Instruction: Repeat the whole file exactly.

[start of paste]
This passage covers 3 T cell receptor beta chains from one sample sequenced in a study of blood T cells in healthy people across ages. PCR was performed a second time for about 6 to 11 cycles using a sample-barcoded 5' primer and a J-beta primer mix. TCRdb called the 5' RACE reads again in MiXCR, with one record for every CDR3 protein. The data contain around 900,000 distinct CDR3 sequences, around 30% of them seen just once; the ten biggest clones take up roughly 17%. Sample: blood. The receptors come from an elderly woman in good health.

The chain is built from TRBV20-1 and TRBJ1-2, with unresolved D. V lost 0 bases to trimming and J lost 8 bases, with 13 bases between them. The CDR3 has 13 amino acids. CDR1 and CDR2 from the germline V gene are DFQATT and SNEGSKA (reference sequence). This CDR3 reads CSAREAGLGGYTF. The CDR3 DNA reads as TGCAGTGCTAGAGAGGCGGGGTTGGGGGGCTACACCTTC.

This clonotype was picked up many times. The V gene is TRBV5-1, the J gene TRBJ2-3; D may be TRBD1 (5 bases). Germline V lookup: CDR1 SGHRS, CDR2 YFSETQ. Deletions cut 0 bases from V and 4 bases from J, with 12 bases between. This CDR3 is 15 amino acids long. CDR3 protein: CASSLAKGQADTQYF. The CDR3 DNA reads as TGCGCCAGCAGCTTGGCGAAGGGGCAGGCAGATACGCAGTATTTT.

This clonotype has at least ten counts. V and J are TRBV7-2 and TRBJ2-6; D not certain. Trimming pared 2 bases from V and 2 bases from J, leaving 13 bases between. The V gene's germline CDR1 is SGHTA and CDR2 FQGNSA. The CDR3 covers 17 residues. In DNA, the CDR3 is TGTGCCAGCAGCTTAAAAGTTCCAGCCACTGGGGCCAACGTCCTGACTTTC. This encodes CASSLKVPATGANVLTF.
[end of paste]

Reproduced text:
This passage covers 3 T cell receptor beta chains from one sample sequenced in a study of blood T cells in healthy people across ages. PCR was performed a second time for about 6 to 11 cycles using a sample-barcoded 5' primer and a J-beta primer mix. TCRdb called the 5' RACE reads again in MiXCR, with one record for every CDR3 protein. The data contain around 900,000 distinct CDR3 sequences, around 30% of them seen just once; the ten biggest clones take up roughly 17%. Sample: blood. The receptors come from an elderly woman in good health.

The chain is built from TRBV20-1 and TRBJ1-2, with unresolved D. V lost 0 bases to trimming and J lost 8 bases, with 13 bases between them. The CDR3 has 13 amino acids. CDR1 and CDR2 from the germline V gene are DFQATT and SNEGSKA (reference sequence). This CDR3 reads CSAREAGLGGYTF. The CDR3 DNA reads as TGCAGTGCTAGAGAGGCGGGGTTGGGGGGCTACACCTTC.

This clonotype was picked up many times. The V gene is TRBV5-1, the J gene TRBJ2-3; D may be TRBD1 (5 bases). Germline V lookup: CDR1 SGHRS, CDR2 YFSETQ. Deletions cut 0 bases from V and 4 bases from J, with 12 bases between. This CDR3 is 15 amino acids long. CDR3 protein: CASSLAKGQADTQYF. The CDR3 DNA reads as TGCGCCAGCAGCTTGGCGAAGGGGCAGGCAGATACGCAGTATTTT.

This clonotype has at least ten counts. V and J are TRBV7-2 and TRBJ2-6; D not certain. Trimming pared 2 bases from V and 2 bases from J, leaving 13 bases between. The V gene's germline CDR1 is SGHTA and CDR2 FQGNSA. The CDR3 covers 17 residues. In DNA, the CDR3 is TGTGCCAGCAGCTTAAAAGTTCCAGCCACTGGGGCCAACGTCCTGACTTTC. This encodes CASSLKVPATGANVLTF.